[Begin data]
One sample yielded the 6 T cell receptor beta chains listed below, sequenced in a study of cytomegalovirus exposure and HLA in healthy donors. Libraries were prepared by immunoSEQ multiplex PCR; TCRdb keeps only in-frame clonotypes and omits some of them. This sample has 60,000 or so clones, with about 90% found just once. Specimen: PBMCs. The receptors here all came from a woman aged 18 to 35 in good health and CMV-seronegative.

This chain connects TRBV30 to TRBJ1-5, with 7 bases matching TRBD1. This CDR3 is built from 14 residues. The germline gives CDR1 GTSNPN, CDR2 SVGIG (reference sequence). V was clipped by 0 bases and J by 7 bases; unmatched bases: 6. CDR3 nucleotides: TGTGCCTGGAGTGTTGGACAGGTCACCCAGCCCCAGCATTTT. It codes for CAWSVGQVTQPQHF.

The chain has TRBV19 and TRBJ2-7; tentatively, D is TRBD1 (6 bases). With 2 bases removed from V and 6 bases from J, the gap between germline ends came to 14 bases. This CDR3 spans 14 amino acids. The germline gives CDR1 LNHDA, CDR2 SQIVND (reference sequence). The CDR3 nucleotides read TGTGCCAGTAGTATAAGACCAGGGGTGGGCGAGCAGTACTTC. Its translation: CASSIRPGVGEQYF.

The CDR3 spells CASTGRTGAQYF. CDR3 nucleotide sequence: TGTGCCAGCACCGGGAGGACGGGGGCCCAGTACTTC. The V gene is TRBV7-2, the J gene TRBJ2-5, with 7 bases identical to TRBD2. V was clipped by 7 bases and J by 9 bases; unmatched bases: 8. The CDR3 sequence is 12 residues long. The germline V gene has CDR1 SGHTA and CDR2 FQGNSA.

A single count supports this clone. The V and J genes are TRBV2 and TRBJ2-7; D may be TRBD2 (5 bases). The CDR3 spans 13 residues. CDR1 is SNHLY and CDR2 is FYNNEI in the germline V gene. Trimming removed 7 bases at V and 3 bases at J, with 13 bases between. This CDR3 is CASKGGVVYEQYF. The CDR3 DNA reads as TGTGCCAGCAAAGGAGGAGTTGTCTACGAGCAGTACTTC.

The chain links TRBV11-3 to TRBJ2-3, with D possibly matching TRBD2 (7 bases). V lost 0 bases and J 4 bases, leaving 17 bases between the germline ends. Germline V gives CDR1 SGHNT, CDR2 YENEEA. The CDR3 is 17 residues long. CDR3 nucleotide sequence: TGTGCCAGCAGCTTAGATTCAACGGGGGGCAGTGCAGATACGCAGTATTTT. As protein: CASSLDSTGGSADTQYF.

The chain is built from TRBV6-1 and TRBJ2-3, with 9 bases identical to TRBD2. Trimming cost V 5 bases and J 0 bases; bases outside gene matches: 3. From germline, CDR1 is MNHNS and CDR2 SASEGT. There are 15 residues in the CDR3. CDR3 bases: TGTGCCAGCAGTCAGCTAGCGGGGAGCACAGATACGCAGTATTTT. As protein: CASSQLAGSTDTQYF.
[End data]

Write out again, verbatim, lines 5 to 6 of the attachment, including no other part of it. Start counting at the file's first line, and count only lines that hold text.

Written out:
A single count supports this clone. The V and J genes are TRBV2 and TRBJ2-7; D may be TRBD2 (5 bases). The CDR3 spans 13 residues. CDR1 is SNHLY and CDR2 is FYNNEI in the germline V gene. Trimming removed 7 bases at V and 3 bases at J, with 13 bases between. This CDR3 is CASKGGVVYEQYF. The CDR3 DNA reads as TGTGCCAGCAAAGGAGGAGTTGTCTACGAGCAGTACTTC.

The chain links TRBV11-3 to TRBJ2-3, with D possibly matching TRBD2 (7 bases). V lost 0 bases and J 4 bases, leaving 17 bases between the germline ends. Germline V gives CDR1 SGHNT, CDR2 YENEEA. The CDR3 is 17 residues long. CDR3 nucleotide sequence: TGTGCCAGCAGCTTAGATTCAACGGGGGGCAGTGCAGATACGCAGTATTTT. As protein: CASSLDSTGGSADTQYF.